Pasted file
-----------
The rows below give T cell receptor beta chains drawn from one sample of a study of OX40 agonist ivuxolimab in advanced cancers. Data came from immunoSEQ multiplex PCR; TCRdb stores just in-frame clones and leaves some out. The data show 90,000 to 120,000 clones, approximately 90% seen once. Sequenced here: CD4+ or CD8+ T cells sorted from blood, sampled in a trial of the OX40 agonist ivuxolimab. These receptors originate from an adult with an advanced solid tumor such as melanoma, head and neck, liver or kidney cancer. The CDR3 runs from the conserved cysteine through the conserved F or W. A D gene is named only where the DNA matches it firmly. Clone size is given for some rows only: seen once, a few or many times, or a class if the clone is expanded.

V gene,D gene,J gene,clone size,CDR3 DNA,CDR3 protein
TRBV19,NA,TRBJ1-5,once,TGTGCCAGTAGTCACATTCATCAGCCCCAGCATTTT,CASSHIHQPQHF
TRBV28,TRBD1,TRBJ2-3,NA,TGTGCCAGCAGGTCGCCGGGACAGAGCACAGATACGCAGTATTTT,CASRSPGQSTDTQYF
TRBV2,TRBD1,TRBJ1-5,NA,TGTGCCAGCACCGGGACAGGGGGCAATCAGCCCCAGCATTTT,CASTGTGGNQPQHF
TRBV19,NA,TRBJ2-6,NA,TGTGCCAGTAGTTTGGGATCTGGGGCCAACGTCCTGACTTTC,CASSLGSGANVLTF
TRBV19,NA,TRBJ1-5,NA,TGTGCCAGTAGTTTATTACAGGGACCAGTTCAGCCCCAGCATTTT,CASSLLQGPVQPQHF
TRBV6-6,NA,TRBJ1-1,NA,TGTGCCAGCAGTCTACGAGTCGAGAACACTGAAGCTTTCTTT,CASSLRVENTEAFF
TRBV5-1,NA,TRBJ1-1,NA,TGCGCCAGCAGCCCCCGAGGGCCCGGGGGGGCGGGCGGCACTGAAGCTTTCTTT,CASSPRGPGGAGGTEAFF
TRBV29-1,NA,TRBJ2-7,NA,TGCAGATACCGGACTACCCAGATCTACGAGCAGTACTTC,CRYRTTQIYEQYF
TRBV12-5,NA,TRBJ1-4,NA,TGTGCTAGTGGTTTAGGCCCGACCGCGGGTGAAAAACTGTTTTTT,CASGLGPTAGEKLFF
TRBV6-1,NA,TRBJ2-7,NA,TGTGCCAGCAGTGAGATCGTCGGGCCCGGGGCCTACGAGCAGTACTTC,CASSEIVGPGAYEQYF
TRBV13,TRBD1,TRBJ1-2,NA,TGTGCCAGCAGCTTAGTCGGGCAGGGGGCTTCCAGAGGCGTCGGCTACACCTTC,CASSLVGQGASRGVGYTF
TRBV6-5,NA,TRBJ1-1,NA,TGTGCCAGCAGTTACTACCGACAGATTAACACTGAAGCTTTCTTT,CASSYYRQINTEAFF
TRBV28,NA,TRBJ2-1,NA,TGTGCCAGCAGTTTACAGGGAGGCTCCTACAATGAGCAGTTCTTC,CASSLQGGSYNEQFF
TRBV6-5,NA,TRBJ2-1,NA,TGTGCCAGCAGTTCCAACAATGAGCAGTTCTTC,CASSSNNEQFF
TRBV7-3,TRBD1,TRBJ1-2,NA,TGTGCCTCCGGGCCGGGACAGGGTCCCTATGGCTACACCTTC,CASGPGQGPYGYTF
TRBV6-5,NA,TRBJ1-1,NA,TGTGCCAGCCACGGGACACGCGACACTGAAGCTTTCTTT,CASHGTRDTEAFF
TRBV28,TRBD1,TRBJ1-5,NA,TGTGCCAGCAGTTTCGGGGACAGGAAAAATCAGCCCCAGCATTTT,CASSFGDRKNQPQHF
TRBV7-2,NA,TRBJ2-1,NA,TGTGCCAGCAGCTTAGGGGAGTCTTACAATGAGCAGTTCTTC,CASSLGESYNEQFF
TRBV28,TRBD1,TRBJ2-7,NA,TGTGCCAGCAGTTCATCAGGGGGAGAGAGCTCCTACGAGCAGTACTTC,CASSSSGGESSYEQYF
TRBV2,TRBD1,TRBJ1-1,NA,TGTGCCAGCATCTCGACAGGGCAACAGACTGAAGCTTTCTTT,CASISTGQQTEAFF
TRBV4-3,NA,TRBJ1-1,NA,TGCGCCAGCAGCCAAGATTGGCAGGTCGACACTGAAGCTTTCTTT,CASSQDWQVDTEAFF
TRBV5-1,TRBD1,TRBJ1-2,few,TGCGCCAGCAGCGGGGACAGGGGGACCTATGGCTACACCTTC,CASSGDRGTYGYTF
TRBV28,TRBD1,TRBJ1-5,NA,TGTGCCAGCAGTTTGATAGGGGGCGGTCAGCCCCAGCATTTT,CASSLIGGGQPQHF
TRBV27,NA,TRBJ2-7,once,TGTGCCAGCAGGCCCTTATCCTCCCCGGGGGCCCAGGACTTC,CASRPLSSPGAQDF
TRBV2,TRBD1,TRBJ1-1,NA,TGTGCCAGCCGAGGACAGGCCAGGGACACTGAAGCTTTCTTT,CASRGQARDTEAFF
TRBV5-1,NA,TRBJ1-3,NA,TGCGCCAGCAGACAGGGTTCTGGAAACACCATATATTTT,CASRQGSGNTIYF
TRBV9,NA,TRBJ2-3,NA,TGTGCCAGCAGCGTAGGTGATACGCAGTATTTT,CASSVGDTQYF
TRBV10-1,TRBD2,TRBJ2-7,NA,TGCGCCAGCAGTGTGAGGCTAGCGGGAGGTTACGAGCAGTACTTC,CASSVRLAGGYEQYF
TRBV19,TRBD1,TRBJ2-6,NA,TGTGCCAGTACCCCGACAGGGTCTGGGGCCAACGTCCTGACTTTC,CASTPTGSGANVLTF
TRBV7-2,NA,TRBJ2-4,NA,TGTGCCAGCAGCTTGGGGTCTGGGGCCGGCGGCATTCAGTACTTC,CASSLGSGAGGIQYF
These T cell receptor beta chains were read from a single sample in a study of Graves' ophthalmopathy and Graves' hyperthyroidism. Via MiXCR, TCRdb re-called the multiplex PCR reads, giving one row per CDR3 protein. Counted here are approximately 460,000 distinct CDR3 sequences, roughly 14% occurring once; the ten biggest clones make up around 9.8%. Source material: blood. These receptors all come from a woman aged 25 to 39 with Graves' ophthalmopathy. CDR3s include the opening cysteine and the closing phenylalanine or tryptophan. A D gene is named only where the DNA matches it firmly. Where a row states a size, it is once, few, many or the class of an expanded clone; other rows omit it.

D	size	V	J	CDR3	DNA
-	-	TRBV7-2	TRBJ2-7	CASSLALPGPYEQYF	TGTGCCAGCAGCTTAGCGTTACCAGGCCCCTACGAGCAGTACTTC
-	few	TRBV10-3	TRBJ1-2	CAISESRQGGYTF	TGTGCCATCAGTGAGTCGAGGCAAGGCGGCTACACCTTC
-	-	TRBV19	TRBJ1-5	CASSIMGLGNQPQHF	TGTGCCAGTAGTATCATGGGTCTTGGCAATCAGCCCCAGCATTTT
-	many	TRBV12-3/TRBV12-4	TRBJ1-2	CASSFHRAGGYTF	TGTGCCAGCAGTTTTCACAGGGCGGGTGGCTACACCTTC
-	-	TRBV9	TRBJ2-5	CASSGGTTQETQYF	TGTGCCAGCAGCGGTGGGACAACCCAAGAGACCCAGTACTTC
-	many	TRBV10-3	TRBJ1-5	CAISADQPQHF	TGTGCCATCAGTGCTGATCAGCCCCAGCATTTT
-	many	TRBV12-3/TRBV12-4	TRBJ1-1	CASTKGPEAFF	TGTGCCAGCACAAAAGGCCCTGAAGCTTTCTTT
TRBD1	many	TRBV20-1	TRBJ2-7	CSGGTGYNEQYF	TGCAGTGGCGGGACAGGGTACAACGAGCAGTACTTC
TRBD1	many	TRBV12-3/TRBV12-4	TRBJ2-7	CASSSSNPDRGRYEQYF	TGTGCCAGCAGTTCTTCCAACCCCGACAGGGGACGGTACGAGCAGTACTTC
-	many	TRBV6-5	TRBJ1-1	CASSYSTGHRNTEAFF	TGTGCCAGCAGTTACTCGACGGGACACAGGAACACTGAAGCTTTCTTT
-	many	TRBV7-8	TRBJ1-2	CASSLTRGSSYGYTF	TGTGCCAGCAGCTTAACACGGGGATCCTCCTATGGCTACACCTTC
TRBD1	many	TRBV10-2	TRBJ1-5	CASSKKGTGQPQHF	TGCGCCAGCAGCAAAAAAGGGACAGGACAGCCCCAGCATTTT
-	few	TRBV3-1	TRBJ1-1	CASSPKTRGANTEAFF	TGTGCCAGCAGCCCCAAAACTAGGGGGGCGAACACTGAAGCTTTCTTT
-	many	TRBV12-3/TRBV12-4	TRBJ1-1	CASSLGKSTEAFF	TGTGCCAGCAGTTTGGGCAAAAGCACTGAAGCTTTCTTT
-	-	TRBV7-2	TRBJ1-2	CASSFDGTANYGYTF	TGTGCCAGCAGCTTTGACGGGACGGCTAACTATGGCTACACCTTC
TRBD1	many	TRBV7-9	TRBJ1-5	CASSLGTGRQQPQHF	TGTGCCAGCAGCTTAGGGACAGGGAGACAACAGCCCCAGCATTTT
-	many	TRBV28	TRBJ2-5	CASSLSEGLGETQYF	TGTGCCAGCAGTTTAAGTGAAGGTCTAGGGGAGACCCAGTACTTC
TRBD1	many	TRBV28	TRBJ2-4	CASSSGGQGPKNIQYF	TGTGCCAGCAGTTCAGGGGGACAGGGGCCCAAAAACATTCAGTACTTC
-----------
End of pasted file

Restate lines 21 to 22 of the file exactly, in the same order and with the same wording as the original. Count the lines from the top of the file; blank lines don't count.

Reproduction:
TRBV28,TRBD1,TRBJ2-7,NA,TGTGCCAGCAGTTCATCAGGGGGAGAGAGCTCCTACGAGCAGTACTTC,CASSSSGGESSYEQYF
TRBV2,TRBD1,TRBJ1-1,NA,TGTGCCAGCATCTCGACAGGGCAACAGACTGAAGCTTTCTTT,CASISTGQQTEAFF